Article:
Tori Amos is no stranger to the Royal Albert Hall. In the past few of years she’s played here both with a string quartet and, subsequently, a full orchestra. Tonight, however, she is on her own, with a show ostensibly in support of her new album, Unrepentant Geraldines. We use the term ‘ostensibly’, as tonight’s performance boasts more of a greatest hits set, with only two new songs getting an airing.
Amos opens with 2005’s “Parasol”, from her eighth studio album, The Beekeeper. The new record is, at various points, reminiscent of The Beekeeper and “Parasol”, as one of the latter’s best moments, serves as a great start to the show. It comes with a new intro – a refrain of the “safe in my frame” lyric from the song - and the vocal here is powerful and assured. The song was written after Amos had seen a painting by Georges-Pierre Seurat – Seated Woman With A Parasol – in a book on Impressionism. The link to the Unrepentant Geraldines era is notable, as the work on it has – to an extent - been informed by Amos’ love of art and reflection on various paintings.
“Wild Way”, the first of the Unrepentant Geraldines tracks to be performed tonight works beautifully live, showcasing the unbreakably strong relationship between Amos’ voice and her Bösendorfer piano.
In the so-called ‘Lizard Lounge’ section of this tour, Amos has been playing two cover versions a night – different ones in each venue. Last week in Dublin, for instance, she played Miley Cyrus’ “Rooting For My Baby” followed by Sinéad O’Connor’s “Three Babies”, which was a nice way to bring together two artists bruised by the modern peril that is open letters. Tonight she chooses to revive her own interpretation of Lloyd Cole & The Commotions’ “Rattlesnakes”, originally recorded for her covers album Strange Little Girls (in 2001), as well as Nirvana’s “Smells Like Teen Spirit”, a cover first featured on the b-side to her 1992 single, “Crucify”. Both sound pretty special tonight.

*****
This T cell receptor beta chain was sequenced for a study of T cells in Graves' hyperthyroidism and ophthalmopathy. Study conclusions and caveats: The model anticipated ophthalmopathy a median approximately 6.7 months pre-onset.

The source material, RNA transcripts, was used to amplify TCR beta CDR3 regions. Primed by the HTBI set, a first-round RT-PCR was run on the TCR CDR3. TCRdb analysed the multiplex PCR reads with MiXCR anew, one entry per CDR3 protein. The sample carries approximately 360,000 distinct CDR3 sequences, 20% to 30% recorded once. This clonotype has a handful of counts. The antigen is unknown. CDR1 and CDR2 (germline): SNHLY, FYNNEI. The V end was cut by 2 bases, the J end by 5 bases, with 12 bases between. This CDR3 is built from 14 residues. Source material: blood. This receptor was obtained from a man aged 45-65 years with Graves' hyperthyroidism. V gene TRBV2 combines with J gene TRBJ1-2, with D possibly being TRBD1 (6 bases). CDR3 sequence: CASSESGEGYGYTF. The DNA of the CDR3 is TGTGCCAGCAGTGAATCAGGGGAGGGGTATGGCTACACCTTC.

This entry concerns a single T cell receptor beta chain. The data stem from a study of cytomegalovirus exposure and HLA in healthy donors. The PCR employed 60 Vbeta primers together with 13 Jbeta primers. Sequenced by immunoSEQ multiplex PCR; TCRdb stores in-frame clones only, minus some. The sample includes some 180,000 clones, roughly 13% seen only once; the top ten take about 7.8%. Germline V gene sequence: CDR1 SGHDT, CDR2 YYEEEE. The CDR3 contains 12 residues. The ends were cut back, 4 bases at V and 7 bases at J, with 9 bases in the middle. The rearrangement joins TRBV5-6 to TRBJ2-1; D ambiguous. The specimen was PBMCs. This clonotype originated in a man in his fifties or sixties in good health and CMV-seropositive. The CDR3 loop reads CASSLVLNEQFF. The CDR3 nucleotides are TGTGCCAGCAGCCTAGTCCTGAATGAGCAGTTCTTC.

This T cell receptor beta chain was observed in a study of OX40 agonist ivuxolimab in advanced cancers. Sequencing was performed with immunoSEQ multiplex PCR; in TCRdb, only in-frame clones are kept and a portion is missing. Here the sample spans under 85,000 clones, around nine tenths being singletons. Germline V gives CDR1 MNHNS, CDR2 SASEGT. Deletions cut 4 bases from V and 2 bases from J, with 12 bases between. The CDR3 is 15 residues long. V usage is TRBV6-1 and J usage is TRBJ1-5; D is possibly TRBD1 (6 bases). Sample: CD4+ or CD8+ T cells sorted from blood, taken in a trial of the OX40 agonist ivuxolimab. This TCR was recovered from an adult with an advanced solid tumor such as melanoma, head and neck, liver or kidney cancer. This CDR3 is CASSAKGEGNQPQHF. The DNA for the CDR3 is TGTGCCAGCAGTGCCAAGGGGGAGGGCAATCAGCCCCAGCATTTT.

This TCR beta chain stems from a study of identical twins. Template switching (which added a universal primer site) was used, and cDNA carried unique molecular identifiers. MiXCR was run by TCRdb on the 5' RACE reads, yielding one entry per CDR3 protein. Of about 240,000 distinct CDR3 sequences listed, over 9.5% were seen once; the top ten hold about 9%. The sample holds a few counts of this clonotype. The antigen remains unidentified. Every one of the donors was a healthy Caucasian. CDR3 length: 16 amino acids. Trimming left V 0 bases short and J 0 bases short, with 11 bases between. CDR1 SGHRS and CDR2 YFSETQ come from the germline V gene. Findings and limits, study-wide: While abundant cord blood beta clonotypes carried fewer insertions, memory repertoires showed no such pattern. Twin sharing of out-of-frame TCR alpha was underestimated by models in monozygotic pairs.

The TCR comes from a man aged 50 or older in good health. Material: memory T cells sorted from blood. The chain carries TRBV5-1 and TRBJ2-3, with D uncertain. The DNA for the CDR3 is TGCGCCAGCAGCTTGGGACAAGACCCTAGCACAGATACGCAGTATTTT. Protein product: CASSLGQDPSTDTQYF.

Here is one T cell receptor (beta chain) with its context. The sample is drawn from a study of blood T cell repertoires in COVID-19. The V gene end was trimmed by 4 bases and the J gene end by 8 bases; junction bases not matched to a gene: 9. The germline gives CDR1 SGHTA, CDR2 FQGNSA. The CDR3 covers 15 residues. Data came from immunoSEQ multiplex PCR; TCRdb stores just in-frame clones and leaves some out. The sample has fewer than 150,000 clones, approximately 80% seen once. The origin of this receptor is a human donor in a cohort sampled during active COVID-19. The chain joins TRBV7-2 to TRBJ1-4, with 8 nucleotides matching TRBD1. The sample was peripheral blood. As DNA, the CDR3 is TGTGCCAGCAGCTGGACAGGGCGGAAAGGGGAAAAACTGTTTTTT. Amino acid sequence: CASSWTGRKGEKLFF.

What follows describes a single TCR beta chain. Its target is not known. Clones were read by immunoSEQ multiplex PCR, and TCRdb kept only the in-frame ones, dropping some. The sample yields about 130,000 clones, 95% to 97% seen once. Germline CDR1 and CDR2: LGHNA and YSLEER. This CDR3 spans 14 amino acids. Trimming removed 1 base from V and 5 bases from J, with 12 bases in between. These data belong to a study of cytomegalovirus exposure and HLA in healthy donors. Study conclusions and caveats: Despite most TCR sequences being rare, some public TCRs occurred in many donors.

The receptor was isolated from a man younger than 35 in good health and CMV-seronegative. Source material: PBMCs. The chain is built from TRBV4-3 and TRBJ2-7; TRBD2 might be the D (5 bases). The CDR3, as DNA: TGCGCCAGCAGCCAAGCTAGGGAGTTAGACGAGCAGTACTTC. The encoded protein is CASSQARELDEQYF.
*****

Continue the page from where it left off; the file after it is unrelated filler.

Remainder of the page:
The song that we cannot decide what to make of tonight is From The Choirgirl Hotel’s “iieee”. Originally a tribal, percussive chant, its stripped down, deconstructed live version on the one hand feels schizophrenic and uncontrolled, in a way which diminishes from the glory of its studio version. But on the other hand, there are moments, especially at the end, when Amos cries out “why does there gotta be a sacrifice?”, where we get goosebumps and a chills down the spine. The jury is still out as to whether it was disappointing or, in fact, genius.
In the odd-one-out corner we find Amos’ biggest UK hit, “Cornflake Girl” (if you discount the remixed “Professional Widow”). You can bet your life this one will always be a crowd-pleaser, but tonight it stands out for being played against a backing track of the 20-year-old original, complete with pre-recorded backing vocals. Predictably, this set-closer brings the house down but it’s curious that in an entirely solo set, Amos chooses to have the artificial accompaniment.
Top marks tonight go to Boys For Pele favourite, “Mr. Zebra”, gorgeous new ballad, “Invisible Boy” (Amos precedes this with an improvisation on the piano about there being many wonderful boys here tonight) and “Sugar”, which sounds just as vital and frenetic as it did when Amos first reinterpreted it for the live setting in the mid-1990s. The encore’s clap-along moment, “Take To The Sky”, sees Amos intermingling a small excerpt from “Datura”, a To Venus And Back song which she’s never performed live in its entirety - and the audience loves it. The show ends with a lovely, resounding performance of “Hey Jupiter”.
With Unrepentant Geraldines getting some of the best reviews Amos has had in a decade, it is a shame not to hear more tracks from it performed live tonight but, with so many excellent classics from the singer-songwriter’s extensive repertoire showing up on the set-list, it feels ill-mannered to raise a quibble.
Smells Like Teen Spirit
So Many Wonderful Boys (Improvisation)
Take To The Sky/Datura
A Sorta Fairytale
Hey Jupiter (with Dakota version lyrics)